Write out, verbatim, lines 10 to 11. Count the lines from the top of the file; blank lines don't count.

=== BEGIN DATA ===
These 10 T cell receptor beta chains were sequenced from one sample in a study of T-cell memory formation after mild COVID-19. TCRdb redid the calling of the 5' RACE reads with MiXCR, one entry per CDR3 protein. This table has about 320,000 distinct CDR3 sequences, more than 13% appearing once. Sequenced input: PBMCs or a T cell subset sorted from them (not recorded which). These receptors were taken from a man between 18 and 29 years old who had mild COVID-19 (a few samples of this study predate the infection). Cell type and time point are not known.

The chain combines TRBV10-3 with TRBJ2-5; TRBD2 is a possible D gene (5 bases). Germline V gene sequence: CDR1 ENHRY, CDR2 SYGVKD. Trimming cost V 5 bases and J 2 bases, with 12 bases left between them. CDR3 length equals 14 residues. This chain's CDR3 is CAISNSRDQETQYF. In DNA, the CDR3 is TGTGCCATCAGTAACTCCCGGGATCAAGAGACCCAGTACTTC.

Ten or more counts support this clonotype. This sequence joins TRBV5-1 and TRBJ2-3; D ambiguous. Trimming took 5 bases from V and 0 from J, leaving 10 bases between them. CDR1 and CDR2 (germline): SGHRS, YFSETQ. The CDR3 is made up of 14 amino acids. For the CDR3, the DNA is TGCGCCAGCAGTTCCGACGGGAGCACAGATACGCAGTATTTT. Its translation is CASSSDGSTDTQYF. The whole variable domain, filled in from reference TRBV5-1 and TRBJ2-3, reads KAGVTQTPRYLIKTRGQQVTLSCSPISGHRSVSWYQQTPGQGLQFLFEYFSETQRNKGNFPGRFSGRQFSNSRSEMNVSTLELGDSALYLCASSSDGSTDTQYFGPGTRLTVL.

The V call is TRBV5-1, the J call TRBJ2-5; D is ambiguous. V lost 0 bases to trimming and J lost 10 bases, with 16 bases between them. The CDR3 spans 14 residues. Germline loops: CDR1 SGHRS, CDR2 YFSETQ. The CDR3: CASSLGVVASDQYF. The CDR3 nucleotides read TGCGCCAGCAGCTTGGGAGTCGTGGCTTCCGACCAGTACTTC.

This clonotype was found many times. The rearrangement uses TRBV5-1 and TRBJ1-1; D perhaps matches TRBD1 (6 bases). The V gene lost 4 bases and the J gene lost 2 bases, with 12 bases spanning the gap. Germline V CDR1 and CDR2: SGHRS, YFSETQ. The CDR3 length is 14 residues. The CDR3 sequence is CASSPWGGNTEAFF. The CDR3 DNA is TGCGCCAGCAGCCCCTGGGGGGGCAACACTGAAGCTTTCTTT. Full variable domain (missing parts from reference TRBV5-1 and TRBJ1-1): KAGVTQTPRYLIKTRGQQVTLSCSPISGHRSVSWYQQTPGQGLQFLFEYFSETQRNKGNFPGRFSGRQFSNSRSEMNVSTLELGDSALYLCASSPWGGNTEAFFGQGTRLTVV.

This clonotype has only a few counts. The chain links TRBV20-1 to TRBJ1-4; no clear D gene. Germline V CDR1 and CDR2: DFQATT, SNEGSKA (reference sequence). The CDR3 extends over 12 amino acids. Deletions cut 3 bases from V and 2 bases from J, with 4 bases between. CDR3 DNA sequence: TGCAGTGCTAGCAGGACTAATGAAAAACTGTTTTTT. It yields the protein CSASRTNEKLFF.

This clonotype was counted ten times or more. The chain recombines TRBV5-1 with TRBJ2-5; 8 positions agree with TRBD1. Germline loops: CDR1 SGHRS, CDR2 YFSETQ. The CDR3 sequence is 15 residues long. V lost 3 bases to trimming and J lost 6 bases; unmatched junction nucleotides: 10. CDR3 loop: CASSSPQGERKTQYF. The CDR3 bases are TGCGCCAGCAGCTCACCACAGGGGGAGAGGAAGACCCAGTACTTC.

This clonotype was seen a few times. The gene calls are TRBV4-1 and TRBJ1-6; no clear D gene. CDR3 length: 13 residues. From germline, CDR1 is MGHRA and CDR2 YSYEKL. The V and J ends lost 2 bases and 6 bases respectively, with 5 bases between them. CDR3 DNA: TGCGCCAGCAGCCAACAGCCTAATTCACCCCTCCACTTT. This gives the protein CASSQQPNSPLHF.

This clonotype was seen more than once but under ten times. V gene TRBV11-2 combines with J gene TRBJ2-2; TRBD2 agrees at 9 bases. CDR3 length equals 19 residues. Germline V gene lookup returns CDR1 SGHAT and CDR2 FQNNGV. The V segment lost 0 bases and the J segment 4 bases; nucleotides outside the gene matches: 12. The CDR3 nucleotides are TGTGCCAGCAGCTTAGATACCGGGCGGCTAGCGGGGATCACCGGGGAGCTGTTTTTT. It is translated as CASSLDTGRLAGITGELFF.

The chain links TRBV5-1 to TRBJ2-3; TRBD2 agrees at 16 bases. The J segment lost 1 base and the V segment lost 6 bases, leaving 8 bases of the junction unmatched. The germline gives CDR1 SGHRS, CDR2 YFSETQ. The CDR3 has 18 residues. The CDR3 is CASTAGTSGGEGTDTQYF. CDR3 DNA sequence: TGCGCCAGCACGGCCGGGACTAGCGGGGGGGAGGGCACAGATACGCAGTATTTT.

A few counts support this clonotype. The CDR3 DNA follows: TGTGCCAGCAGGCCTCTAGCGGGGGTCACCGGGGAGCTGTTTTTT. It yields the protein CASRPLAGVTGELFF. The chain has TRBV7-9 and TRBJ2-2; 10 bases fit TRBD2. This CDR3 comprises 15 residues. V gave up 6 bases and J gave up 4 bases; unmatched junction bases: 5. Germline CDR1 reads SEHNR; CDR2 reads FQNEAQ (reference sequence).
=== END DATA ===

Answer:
The chain links TRBV5-1 to TRBJ2-3; TRBD2 agrees at 16 bases. The J segment lost 1 base and the V segment lost 6 bases, leaving 8 bases of the junction unmatched. The germline gives CDR1 SGHRS, CDR2 YFSETQ. The CDR3 has 18 residues. The CDR3 is CASTAGTSGGEGTDTQYF. CDR3 DNA sequence: TGCGCCAGCACGGCCGGGACTAGCGGGGGGGAGGGCACAGATACGCAGTATTTT.

A few counts support this clonotype. The CDR3 DNA follows: TGTGCCAGCAGGCCTCTAGCGGGGGTCACCGGGGAGCTGTTTTTT. It yields the protein CASRPLAGVTGELFF. The chain has TRBV7-9 and TRBJ2-2; 10 bases fit TRBD2. This CDR3 comprises 15 residues. V gave up 6 bases and J gave up 4 bases; unmatched junction bases: 5. Germline CDR1 reads SEHNR; CDR2 reads FQNEAQ (reference sequence).